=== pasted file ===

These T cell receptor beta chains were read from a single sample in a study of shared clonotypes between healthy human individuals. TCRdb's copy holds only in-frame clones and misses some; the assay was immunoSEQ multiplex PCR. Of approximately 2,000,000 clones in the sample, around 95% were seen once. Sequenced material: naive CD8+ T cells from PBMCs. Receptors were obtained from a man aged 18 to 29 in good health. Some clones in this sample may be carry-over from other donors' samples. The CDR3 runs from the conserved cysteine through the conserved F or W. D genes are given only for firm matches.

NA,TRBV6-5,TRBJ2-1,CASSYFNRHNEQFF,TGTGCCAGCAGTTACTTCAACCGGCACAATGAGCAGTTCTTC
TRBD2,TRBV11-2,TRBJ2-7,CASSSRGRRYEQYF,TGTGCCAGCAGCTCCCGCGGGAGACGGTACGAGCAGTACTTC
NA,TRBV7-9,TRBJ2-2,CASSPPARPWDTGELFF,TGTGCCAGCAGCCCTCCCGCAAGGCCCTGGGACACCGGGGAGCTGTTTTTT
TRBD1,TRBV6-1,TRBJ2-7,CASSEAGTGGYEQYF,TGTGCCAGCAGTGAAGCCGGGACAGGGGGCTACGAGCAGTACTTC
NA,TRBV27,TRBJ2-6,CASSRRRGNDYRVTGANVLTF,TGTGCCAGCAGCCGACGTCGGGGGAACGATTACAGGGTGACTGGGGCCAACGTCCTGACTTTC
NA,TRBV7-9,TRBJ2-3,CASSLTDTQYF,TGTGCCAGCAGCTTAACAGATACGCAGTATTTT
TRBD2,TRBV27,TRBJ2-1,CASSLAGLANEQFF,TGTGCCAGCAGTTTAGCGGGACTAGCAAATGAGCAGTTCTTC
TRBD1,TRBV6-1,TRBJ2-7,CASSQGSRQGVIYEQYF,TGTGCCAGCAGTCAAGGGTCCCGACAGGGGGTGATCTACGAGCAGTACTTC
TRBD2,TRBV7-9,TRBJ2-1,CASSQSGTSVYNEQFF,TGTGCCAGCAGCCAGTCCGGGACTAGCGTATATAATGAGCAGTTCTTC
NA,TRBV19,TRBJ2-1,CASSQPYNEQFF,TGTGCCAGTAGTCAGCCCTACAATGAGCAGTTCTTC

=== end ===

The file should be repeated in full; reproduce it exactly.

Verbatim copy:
These T cell receptor beta chains were read from a single sample in a study of shared clonotypes between healthy human individuals. TCRdb's copy holds only in-frame clones and misses some; the assay was immunoSEQ multiplex PCR. Of approximately 2,000,000 clones in the sample, around 95% were seen once. Sequenced material: naive CD8+ T cells from PBMCs. Receptors were obtained from a man aged 18 to 29 in good health. Some clones in this sample may be carry-over from other donors' samples. The CDR3 runs from the conserved cysteine through the conserved F or W. D genes are given only for firm matches.

NA,TRBV6-5,TRBJ2-1,CASSYFNRHNEQFF,TGTGCCAGCAGTTACTTCAACCGGCACAATGAGCAGTTCTTC
TRBD2,TRBV11-2,TRBJ2-7,CASSSRGRRYEQYF,TGTGCCAGCAGCTCCCGCGGGAGACGGTACGAGCAGTACTTC
NA,TRBV7-9,TRBJ2-2,CASSPPARPWDTGELFF,TGTGCCAGCAGCCCTCCCGCAAGGCCCTGGGACACCGGGGAGCTGTTTTTT
TRBD1,TRBV6-1,TRBJ2-7,CASSEAGTGGYEQYF,TGTGCCAGCAGTGAAGCCGGGACAGGGGGCTACGAGCAGTACTTC
NA,TRBV27,TRBJ2-6,CASSRRRGNDYRVTGANVLTF,TGTGCCAGCAGCCGACGTCGGGGGAACGATTACAGGGTGACTGGGGCCAACGTCCTGACTTTC
NA,TRBV7-9,TRBJ2-3,CASSLTDTQYF,TGTGCCAGCAGCTTAACAGATACGCAGTATTTT
TRBD2,TRBV27,TRBJ2-1,CASSLAGLANEQFF,TGTGCCAGCAGTTTAGCGGGACTAGCAAATGAGCAGTTCTTC
TRBD1,TRBV6-1,TRBJ2-7,CASSQGSRQGVIYEQYF,TGTGCCAGCAGTCAAGGGTCCCGACAGGGGGTGATCTACGAGCAGTACTTC
TRBD2,TRBV7-9,TRBJ2-1,CASSQSGTSVYNEQFF,TGTGCCAGCAGCCAGTCCGGGACTAGCGTATATAATGAGCAGTTCTTC
NA,TRBV19,TRBJ2-1,CASSQPYNEQFF,TGTGCCAGTAGTCAGCCCTACAATGAGCAGTTCTTC